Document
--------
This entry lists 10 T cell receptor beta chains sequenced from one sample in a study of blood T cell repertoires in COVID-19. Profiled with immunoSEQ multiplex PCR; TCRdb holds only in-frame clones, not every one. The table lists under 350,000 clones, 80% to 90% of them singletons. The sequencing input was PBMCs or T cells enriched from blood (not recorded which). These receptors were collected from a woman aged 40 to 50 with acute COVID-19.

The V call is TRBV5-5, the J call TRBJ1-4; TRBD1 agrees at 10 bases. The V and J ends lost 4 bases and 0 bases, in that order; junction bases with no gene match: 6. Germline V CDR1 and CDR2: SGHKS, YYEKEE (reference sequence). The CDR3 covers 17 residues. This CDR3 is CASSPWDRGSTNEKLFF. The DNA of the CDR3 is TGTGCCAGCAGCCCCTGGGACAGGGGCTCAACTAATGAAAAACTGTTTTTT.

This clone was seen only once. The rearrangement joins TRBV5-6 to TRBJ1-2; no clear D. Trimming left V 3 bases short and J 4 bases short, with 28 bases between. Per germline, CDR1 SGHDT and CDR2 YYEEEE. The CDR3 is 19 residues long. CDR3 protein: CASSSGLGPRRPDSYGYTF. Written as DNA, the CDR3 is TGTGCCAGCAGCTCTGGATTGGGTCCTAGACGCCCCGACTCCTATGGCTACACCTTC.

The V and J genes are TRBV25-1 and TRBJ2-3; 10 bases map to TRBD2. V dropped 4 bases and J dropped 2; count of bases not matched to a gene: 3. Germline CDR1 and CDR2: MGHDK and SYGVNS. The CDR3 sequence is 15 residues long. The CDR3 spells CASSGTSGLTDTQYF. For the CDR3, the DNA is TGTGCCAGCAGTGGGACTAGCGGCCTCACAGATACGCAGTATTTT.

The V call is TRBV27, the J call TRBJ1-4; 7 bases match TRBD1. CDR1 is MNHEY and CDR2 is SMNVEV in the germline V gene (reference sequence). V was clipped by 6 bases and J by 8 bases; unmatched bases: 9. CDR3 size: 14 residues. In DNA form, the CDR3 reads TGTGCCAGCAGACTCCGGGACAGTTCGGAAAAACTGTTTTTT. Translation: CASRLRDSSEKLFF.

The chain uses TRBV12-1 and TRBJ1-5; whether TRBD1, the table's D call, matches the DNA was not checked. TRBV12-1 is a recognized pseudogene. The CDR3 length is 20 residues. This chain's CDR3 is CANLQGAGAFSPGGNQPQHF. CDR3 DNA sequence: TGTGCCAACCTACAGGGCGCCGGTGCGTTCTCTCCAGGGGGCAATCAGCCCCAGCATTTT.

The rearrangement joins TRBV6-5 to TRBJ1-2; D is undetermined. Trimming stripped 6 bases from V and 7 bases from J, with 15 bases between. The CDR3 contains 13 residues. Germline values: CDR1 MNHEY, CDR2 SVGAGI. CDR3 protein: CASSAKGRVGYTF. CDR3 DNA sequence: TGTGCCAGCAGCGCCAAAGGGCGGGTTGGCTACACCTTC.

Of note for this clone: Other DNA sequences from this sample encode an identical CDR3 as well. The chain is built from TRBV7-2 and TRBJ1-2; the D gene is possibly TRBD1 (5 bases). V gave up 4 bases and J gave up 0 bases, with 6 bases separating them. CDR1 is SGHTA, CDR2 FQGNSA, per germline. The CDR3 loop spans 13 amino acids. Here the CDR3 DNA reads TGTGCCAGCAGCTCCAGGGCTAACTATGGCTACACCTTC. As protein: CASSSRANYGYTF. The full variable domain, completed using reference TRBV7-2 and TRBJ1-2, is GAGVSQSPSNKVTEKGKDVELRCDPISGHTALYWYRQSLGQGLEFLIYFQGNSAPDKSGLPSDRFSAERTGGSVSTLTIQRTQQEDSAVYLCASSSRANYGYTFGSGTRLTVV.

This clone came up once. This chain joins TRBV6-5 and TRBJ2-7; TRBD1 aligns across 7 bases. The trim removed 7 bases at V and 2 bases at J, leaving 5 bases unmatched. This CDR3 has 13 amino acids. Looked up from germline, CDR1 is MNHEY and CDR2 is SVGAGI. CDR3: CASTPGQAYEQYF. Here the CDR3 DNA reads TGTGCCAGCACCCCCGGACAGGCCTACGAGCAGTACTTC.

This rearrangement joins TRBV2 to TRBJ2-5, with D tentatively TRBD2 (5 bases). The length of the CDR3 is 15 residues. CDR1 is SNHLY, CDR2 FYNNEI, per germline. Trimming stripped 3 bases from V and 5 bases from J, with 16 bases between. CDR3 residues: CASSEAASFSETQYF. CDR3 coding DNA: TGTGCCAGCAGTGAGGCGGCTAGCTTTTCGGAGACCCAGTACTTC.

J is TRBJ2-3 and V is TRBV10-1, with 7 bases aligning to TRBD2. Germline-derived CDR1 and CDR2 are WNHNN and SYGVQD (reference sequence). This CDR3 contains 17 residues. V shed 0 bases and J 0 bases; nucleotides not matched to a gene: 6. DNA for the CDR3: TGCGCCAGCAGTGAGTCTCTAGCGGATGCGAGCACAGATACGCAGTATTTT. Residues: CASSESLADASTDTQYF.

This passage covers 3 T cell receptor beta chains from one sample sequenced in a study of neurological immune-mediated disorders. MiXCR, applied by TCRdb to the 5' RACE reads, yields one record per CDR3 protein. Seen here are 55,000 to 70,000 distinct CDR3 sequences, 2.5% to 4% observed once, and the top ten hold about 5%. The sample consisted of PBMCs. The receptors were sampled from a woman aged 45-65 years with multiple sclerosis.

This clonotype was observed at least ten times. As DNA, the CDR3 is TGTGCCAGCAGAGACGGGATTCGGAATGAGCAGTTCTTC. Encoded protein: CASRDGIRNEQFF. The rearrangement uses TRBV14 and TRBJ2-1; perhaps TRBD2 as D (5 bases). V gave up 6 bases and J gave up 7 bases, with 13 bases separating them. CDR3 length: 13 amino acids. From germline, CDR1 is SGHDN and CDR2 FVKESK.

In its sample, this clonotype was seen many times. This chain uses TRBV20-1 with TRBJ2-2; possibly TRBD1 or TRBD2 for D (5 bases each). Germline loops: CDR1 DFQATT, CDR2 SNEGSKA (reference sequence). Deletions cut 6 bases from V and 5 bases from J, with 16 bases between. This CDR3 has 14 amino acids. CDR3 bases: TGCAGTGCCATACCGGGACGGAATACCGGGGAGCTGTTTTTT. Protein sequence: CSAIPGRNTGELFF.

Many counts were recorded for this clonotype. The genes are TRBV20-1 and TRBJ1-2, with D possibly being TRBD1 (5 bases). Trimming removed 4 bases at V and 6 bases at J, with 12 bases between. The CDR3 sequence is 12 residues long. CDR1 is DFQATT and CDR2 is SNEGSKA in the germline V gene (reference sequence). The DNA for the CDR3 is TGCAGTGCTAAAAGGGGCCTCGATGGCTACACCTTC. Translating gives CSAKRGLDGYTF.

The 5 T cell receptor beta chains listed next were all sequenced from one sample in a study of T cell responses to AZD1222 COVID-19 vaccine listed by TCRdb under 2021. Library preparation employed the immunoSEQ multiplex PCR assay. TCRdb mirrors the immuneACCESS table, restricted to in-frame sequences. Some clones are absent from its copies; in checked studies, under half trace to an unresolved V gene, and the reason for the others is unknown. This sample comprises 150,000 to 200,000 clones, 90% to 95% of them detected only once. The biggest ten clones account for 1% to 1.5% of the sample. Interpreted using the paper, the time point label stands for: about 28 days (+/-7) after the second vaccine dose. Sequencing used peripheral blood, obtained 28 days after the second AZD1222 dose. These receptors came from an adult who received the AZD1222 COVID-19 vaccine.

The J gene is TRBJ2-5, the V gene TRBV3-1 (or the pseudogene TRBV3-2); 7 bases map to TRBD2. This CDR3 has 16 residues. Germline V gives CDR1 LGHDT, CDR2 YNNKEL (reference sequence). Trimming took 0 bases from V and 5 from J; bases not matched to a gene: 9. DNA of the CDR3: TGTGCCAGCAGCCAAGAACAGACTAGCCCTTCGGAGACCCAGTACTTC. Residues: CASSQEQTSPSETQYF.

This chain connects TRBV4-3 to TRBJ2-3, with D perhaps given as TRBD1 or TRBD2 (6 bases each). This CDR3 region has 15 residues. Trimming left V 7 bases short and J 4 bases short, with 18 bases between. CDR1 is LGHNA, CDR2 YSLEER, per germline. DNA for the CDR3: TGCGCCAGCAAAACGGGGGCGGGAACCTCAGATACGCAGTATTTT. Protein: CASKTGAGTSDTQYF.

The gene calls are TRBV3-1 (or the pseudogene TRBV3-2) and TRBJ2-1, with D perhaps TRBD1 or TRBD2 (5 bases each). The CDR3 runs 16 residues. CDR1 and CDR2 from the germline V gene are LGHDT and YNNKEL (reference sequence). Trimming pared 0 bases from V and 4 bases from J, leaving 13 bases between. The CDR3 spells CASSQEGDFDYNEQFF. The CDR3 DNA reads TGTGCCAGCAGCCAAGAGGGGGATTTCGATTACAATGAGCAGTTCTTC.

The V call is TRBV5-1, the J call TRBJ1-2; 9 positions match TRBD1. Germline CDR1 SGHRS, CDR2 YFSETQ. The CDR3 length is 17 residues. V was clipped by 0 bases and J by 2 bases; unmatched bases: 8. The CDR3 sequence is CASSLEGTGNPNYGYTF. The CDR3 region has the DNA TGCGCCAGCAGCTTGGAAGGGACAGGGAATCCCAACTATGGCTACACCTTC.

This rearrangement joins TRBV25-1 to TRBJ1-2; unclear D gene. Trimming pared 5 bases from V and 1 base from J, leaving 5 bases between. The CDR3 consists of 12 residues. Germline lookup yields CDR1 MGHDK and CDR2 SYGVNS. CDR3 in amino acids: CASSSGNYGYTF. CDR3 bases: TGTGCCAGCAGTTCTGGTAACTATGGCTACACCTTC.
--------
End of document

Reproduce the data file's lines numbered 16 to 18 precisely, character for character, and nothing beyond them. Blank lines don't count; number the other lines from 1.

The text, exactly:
The 5 T cell receptor beta chains listed next were all sequenced from one sample in a study of T cell responses to AZD1222 COVID-19 vaccine listed by TCRdb under 2021. Library preparation employed the immunoSEQ multiplex PCR assay. TCRdb mirrors the immuneACCESS table, restricted to in-frame sequences. Some clones are absent from its copies; in checked studies, under half trace to an unresolved V gene, and the reason for the others is unknown. This sample comprises 150,000 to 200,000 clones, 90% to 95% of them detected only once. The biggest ten clones account for 1% to 1.5% of the sample. Interpreted using the paper, the time point label stands for: about 28 days (+/-7) after the second vaccine dose. Sequencing used peripheral blood, obtained 28 days after the second AZD1222 dose. These receptors came from an adult who received the AZD1222 COVID-19 vaccine.

The J gene is TRBJ2-5, the V gene TRBV3-1 (or the pseudogene TRBV3-2); 7 bases map to TRBD2. This CDR3 has 16 residues. Germline V gives CDR1 LGHDT, CDR2 YNNKEL (reference sequence). Trimming took 0 bases from V and 5 from J; bases not matched to a gene: 9. DNA of the CDR3: TGTGCCAGCAGCCAAGAACAGACTAGCCCTTCGGAGACCCAGTACTTC. Residues: CASSQEQTSPSETQYF.

This chain connects TRBV4-3 to TRBJ2-3, with D perhaps given as TRBD1 or TRBD2 (6 bases each). This CDR3 region has 15 residues. Trimming left V 7 bases short and J 4 bases short, with 18 bases between. CDR1 is LGHNA, CDR2 YSLEER, per germline. DNA for the CDR3: TGCGCCAGCAAAACGGGGGCGGGAACCTCAGATACGCAGTATTTT. Protein: CASKTGAGTSDTQYF.